It looks like you're using an Ad Blocker.
Please white-list or disable AboveTopSecret.com in your ad-blocking tool.
Some features of ATS will be disabled while you continue to use an ad-blocker.
Nearly two dozen major corporations, including Walmart, Nordstrom, and Safeway, are bankrolling a quiet, multistate lobbying effort to make it harder for workers hurt on the job to access lost wages and medical care—the benefits collectively known as workers' compensation.
The companies have financed a lobbying group, the Association for Responsible Alternatives to Workers' Compensation (ARAWC), that has already helped write legislation in one state, Tennessee. Richard Evans, the group's executive director, told an insurance journal in November that the corporations ultimately want to change workers' comp laws in all 50 states. Lowe's, Macy's, Kohl's, Sysco Food Services, and several insurance companies are also part of the year-old effort.
Businesses can save millions of dollars by opting out and writing plans with narrow benefits, putting pressure on their competitors to do the same. "It creates a race to the bottom," says Michael Clingman, a workers' advocate in Oklahoma, which passed an opt-out measure in January 2014. The state's oil and gas industry, along with major retailers, such as the craft store chain Hobby Lobby, pushed hard for the change—with help from a lobbyist, Steve Edwards, who now heads ARAWC's legislative strategy. Dillard's, a department store chain with 10 locations in Oklahoma, took advantage of the change by requiring workers to report injuries before the end of their shift to be eligible for workers' comp. Walmart and Dillard's declined to comment for this article.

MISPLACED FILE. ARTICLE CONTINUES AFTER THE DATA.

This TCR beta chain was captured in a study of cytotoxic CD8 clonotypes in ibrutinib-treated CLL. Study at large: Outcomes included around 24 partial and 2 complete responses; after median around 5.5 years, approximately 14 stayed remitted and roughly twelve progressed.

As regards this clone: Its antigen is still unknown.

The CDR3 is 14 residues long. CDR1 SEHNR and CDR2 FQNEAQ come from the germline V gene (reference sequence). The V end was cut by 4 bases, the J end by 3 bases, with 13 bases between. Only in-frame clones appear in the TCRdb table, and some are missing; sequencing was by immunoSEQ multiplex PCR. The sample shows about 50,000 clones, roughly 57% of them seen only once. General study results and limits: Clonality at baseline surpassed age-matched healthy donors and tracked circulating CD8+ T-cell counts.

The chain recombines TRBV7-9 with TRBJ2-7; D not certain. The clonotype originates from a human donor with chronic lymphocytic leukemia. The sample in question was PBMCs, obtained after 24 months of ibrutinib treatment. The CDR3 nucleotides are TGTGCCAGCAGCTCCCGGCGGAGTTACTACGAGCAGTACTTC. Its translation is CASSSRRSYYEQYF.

ARAWC acknowledges that its goal is to slash health care spending. The group's Tennessee proposal, it boasts in a fact sheet, would "lower costs to employers" and allow businesses to "require more accountability from injured workers" by choosing their doctors and forcing them to stick to the company doctor's treatment plan to retain their benefits.
ARAWC is the Association for Responsible Alternatives to Workers’ Compensation. Our reform-minded group focuses on ensuring that employees receive the best possible care and employers have the choice to provide what is best for their employees. We call it an “Option.” [Source]
Tennessee may soon have its own answer to an alternative workers’ compensation insurance option through new legislation by Republican lawmakers known as the Tennessee Employee Injury Benefit Alternative.
Tennessee State Senator Mark Green and State Representative Jeremy Durham introduced Senate Bill 721 and House Bill 0997, respectively, last month. The legislation seeks to amend Tennessee’s current workers’ compensation requirements through a “free-market alternative to traditional workers’ compensation insurance offerings in the state,” according to the Association for Responsible Alternatives to Workers’ Compensation (ARAWC), which worked on the development of the bill with the lawmakers.
The not-for-profit group advocates in state legislatures for free market alternatives to workers’ compensation and is made up of companies like Nordstrom, Macy’s, and Wal-Mart, as well as insurers such as AmWINS and Great American.
Brent Buchanan, communications director of ARAWC, says the Tennessee Option, as it is being called, will create competition and give employers the ability to save money by creating a workers’ comp plan that is appropriate for their business.
Big Lots Stores, Inc.
J. B. Hunt Transport, Inc.
Lowe’s Companies, Inc.
Providence Risk & Insurance Services, Inc.
Wal-Mart Stores, Inc.
Great American Insurance Company
Highway Transport Logistics
Daryl Flood Relocation & Logistics
originally posted by: ~Lucidity
a reply to: PLAYERONE01
Even the Chinese and Indian workers are unionizing, and being "allowed to" for now.
But once their wages, benefits, and protections are "fair" and start costing these greedy corporations and the greedier corrupt pols who support them more, they will move their business elsewhere, maybe even back to countries like the U.S. and U.K., where wages, benefits, protection will by then be at rock bottom.